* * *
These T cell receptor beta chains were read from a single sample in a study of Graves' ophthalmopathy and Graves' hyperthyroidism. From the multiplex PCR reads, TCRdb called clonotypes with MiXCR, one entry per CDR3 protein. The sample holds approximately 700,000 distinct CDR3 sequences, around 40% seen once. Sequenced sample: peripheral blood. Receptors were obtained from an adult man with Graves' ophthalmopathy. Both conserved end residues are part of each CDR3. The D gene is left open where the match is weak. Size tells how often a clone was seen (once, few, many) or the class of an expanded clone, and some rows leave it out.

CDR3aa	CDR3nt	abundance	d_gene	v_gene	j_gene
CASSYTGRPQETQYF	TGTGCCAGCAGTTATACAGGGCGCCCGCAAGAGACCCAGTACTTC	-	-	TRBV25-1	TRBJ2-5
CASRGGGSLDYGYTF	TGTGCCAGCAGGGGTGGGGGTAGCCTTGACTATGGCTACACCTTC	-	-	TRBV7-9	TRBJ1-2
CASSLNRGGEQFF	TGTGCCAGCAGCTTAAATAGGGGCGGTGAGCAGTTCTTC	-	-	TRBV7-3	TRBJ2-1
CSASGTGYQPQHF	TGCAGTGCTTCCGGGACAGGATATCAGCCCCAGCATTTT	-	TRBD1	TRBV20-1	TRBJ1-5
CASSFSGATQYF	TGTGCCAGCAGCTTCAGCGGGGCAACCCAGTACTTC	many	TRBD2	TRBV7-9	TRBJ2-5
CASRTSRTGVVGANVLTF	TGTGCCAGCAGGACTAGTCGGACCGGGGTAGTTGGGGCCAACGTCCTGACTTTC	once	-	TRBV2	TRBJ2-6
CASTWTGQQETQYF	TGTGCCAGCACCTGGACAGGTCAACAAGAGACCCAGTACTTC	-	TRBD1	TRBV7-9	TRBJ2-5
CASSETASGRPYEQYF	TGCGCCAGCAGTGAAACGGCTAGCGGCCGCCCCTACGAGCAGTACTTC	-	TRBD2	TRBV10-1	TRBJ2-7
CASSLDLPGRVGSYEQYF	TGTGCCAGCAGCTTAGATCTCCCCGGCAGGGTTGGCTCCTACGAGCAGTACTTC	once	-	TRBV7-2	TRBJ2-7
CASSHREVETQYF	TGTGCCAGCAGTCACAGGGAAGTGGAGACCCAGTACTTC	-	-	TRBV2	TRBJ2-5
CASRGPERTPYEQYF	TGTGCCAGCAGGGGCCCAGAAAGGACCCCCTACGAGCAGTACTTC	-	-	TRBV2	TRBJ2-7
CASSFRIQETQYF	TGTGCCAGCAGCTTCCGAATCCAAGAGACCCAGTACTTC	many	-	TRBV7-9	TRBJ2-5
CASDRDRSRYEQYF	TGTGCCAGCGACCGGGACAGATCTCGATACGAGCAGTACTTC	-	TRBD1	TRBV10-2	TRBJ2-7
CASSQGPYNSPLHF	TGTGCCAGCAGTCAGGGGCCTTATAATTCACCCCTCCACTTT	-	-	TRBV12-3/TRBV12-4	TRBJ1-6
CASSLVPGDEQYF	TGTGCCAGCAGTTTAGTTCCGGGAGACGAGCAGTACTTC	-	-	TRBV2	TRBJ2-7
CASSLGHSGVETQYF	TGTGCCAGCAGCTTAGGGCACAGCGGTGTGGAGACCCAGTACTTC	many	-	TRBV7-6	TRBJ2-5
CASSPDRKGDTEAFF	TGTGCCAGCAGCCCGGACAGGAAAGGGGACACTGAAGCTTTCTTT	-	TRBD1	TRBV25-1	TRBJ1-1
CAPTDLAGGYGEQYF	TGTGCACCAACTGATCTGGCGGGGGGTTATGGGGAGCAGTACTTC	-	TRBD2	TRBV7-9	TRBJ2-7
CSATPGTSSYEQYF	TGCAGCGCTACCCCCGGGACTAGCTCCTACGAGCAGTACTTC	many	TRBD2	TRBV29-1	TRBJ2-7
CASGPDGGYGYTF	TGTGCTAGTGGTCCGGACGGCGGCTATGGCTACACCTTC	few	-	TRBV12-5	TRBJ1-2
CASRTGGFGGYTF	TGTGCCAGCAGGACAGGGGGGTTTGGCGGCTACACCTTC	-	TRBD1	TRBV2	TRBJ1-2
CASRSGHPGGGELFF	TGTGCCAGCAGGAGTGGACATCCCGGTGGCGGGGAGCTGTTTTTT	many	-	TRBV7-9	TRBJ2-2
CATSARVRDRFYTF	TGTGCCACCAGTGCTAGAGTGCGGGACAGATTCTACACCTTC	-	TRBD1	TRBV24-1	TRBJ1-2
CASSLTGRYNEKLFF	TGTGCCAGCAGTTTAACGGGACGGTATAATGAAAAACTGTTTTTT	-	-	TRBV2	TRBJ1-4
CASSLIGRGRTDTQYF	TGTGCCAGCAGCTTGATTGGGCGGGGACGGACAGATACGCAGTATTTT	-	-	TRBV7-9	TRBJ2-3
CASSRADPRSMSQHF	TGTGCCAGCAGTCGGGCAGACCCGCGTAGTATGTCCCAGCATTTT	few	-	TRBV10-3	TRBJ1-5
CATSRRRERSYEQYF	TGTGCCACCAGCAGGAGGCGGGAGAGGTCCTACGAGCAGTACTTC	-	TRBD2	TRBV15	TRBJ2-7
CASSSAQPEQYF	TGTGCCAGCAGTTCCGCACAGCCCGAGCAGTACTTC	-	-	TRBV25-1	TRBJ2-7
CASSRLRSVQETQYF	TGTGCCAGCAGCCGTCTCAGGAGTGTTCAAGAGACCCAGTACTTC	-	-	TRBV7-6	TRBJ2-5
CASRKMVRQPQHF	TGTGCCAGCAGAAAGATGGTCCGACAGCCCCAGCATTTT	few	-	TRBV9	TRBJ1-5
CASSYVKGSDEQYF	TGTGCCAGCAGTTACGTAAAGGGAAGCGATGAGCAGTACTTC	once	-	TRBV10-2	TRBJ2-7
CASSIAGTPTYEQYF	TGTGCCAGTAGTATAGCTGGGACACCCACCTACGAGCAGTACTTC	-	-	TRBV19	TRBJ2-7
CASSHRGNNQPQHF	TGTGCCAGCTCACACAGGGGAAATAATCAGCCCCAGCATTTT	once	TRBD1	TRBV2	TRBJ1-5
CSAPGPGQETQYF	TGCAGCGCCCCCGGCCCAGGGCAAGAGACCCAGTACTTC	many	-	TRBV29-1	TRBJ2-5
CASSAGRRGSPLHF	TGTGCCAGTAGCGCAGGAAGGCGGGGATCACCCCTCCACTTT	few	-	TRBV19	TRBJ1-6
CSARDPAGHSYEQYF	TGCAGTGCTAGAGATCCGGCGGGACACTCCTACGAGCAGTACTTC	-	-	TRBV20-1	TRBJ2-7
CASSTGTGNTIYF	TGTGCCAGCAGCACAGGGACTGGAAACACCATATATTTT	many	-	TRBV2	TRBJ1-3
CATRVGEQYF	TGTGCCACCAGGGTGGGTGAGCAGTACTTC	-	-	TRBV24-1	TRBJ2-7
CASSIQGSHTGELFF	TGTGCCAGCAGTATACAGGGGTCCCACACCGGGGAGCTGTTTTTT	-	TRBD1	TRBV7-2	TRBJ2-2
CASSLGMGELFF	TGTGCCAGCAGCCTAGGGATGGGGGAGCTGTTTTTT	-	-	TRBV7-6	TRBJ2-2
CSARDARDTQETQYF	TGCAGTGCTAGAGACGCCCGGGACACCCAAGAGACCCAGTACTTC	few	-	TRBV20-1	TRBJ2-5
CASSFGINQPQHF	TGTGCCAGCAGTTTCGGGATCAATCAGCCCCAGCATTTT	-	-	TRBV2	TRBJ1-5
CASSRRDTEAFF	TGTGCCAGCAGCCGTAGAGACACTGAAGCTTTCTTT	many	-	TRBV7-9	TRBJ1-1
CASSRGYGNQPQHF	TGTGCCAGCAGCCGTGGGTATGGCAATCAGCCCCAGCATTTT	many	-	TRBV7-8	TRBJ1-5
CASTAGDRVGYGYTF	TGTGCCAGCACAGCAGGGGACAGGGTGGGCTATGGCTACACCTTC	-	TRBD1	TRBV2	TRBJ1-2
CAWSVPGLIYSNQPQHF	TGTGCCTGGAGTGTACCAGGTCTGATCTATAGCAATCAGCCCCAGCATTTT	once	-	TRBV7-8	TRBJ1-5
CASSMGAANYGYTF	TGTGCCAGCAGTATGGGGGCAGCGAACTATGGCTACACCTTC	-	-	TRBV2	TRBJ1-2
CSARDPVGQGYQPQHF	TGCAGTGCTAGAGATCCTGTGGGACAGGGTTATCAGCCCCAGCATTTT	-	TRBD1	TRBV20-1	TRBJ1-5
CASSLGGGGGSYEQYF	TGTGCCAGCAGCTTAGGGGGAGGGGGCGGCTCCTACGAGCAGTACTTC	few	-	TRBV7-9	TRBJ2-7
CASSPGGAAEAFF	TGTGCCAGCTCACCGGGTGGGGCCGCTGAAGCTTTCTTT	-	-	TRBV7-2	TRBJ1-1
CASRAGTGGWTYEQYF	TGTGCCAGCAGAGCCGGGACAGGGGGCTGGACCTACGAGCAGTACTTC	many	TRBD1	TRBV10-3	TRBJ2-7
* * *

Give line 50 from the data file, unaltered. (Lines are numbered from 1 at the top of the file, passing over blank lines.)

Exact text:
CSARDPVGQGYQPQHF	TGCAGTGCTAGAGATCCTGTGGGACAGGGTTATCAGCCCCAGCATTTT	-	TRBD1	TRBV20-1	TRBJ1-5